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MPs will today partake in a second round of ‘indicative votes’ on various Brexit options. Open Europe’s Dominic Walsh explains the motions tabled by MPs and assesses their negotiability with the EU.
1 April 2019
The second round of “indicative votes” on various Brexit options will take place today. In the previous set of voting on Wednesday, the Speaker selected 8 of the 16 options tabled by MPs. All 8 were voted down, though there were a large number of abstentions and the margin of defeat varied considerably. The 8 options from last week and their negotiability with the EU have been considered in a previous blog.
This time, only 8 options were tabled, and the Speaker selected 4 – a customs union, “Common Market 2.0,” a confirmatory referendum, and a plan to revoke Article 50 to avoid No Deal. 4 were not selected – the EEA/EFTA model, leaving with No Deal, an additional referendum motion, and a unilateral exit mechanism from the backstop.
The range of choices MPs face is therefore narrowing, though it is not clear that this will enable them to coalesce behind any one option. In addition, it is possible that an option might ‘win’ in indicative votes but still be short of a stable parliamentary majority (320), due to abstentions. This possibility reinforces the argument that indicative votes do not alter the fundamental choice facing MPs, and are not guaranteed to give the UK any certainty.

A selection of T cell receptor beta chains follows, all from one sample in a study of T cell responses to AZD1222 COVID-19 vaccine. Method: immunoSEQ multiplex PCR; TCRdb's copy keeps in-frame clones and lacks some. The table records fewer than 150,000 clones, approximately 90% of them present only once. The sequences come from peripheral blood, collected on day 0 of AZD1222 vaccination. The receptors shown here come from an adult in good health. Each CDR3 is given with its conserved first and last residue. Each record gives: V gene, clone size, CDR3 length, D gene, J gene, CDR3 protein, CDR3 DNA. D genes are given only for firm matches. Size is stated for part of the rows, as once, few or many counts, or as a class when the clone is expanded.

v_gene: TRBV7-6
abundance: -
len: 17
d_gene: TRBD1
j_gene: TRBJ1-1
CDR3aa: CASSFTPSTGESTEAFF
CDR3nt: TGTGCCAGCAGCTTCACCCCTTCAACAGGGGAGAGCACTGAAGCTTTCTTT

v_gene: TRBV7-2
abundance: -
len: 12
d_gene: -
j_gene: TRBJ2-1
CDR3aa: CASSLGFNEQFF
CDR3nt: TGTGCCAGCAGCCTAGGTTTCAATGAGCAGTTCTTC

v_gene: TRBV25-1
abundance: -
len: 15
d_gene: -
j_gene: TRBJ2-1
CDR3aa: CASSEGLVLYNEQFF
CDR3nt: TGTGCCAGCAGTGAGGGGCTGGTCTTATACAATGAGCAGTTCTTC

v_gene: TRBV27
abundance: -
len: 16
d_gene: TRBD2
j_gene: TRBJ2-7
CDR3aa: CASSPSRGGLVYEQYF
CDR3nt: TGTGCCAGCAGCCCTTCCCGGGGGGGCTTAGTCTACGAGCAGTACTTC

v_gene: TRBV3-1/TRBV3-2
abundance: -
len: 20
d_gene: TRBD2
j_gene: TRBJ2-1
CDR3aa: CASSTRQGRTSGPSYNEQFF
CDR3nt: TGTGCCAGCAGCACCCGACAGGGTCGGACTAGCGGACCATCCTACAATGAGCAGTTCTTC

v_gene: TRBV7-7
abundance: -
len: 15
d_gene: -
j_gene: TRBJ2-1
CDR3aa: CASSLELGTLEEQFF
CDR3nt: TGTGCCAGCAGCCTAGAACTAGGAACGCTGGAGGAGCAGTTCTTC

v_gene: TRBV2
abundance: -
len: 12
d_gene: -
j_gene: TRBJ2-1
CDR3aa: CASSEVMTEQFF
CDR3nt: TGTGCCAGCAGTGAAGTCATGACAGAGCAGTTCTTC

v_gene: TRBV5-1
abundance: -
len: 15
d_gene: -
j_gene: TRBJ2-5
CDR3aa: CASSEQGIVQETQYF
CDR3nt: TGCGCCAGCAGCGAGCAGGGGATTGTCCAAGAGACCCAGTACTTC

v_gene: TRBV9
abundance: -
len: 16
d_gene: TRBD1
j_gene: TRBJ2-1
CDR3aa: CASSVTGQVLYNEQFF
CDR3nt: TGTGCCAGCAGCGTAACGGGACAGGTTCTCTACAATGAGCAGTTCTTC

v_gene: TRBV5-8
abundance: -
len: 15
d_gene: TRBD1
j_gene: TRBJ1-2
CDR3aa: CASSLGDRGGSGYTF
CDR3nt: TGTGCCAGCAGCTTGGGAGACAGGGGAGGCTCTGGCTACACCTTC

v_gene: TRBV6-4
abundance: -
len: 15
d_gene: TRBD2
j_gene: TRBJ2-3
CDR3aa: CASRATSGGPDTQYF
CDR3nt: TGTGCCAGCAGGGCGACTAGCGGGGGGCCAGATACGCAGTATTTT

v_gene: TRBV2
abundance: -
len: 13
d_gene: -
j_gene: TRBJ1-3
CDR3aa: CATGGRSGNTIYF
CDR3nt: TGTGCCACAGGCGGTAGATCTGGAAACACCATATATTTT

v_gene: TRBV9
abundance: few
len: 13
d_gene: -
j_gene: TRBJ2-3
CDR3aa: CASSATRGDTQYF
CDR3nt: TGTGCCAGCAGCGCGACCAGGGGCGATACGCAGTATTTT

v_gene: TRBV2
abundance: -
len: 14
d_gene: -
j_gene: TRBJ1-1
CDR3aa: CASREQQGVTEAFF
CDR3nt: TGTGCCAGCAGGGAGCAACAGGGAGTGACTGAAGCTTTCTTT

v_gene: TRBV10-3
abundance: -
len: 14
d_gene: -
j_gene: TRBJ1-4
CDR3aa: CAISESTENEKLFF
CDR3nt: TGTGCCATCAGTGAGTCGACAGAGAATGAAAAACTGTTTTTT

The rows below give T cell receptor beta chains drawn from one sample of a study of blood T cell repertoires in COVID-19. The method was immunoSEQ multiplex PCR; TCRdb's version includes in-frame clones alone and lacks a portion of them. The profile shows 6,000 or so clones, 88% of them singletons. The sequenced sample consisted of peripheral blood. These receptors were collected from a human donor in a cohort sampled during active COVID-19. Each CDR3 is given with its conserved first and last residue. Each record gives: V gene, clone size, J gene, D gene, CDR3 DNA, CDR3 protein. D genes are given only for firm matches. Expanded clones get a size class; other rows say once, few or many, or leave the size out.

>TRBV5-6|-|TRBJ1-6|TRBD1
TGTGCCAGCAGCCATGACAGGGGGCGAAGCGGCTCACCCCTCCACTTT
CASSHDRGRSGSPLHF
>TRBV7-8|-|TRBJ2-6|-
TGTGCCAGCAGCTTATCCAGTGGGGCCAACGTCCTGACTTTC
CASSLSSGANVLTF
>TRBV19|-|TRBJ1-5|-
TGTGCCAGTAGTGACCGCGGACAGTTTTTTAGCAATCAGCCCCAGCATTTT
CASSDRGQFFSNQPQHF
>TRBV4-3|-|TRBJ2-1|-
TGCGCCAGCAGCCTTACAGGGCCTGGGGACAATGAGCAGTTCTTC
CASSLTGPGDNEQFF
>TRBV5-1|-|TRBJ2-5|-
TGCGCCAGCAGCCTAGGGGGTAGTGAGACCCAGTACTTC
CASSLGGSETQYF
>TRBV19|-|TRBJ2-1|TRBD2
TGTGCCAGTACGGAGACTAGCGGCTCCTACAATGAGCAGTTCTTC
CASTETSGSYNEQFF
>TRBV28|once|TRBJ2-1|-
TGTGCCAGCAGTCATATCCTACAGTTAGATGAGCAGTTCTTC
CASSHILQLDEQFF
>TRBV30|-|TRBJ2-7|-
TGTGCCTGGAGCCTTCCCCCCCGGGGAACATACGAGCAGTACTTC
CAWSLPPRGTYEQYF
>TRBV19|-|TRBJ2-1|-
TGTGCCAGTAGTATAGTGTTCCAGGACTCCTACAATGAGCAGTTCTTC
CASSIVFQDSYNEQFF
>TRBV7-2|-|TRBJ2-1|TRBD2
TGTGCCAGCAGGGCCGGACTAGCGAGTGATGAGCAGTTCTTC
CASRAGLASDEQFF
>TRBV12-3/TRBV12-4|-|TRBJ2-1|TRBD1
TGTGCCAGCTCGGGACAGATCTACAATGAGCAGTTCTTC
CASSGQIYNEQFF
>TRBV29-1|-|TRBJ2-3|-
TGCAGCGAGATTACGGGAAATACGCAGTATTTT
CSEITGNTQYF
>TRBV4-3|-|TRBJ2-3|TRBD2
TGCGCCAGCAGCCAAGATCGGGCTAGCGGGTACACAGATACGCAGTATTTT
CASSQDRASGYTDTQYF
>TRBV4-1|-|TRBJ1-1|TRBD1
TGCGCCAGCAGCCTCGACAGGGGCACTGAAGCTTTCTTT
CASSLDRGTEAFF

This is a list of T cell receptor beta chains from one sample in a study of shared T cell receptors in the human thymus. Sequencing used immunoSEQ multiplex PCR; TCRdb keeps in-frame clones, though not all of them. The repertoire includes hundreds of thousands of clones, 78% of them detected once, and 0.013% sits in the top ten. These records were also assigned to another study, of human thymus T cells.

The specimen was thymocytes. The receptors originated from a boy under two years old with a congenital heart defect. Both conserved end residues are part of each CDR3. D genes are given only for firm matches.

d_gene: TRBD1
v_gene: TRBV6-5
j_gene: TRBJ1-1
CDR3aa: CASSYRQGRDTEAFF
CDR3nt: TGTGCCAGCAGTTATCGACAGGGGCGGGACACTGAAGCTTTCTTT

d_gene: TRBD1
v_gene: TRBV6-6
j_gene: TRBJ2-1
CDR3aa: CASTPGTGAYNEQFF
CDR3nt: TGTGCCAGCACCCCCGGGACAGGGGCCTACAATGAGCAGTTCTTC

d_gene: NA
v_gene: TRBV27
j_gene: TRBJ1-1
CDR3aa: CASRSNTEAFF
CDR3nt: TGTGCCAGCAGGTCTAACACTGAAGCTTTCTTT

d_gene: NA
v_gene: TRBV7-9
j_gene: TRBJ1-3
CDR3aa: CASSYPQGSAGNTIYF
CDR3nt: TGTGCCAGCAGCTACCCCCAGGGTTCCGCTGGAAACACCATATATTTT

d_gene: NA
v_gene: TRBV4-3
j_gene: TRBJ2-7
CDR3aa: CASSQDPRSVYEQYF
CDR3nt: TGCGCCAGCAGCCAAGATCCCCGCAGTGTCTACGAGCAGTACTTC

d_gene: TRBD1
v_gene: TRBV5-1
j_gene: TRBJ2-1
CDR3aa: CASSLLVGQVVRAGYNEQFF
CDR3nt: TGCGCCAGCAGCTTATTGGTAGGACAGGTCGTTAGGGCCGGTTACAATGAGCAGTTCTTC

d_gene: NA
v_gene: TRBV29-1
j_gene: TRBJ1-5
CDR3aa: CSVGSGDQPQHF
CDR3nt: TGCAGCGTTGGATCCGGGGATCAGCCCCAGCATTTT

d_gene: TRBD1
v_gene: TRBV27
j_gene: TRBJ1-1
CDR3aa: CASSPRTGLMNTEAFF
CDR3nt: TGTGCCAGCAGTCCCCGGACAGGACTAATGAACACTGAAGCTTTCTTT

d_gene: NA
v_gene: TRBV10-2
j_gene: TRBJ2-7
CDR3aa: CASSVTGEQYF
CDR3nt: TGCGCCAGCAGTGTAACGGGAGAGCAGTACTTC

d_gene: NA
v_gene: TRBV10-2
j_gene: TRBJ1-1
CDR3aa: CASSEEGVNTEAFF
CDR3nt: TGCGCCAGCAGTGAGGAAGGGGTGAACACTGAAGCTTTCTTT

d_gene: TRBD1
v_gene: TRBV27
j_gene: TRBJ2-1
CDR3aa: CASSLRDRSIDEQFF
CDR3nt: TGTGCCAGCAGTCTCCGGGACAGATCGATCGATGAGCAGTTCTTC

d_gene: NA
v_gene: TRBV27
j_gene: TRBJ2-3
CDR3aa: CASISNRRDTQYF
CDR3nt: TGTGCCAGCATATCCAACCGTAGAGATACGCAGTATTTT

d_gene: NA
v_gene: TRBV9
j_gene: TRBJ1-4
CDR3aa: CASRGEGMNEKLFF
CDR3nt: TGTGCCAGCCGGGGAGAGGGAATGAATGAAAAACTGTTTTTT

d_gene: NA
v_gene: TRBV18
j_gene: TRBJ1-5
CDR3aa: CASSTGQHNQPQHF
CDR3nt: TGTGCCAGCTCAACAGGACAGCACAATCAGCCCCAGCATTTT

Today’s Business motion also sets aside Wednesday 3 April for a further day of indicative voting. It is unclear what process this third round would follow; there has been speculation that the most popular option from today could be pitted against the Prime Minister’s deal.
The options MPs have put forward are difficult to compare directly. They can be considered in three distinct categories, as outlined by Professor of EU law Phil Syrpis:
Motion C: Customs Union (Ken Clarke, Conservative)
Who supports it?
What does it say?
Did MPs vote on this last week?
Is it negotiable with the EU?
Motion D: Common Market 2.0 (Nick Boles, Conservative)
Motion E: Confirmatory Public Vote (Peter Kyle, Labour)
Motion G: Parliamentary Supremacy (Joanna Cherry, SNP)
Dominic Walsh: How negotiable are the pathways outlined by the options for indicative votes?
Stephen Booth and Aarti Shankar: Indicative votes won’t give the UK much certainty over Brexit
Aarti Shankar: ‘Suspending’ Article 50: what options does the UK have?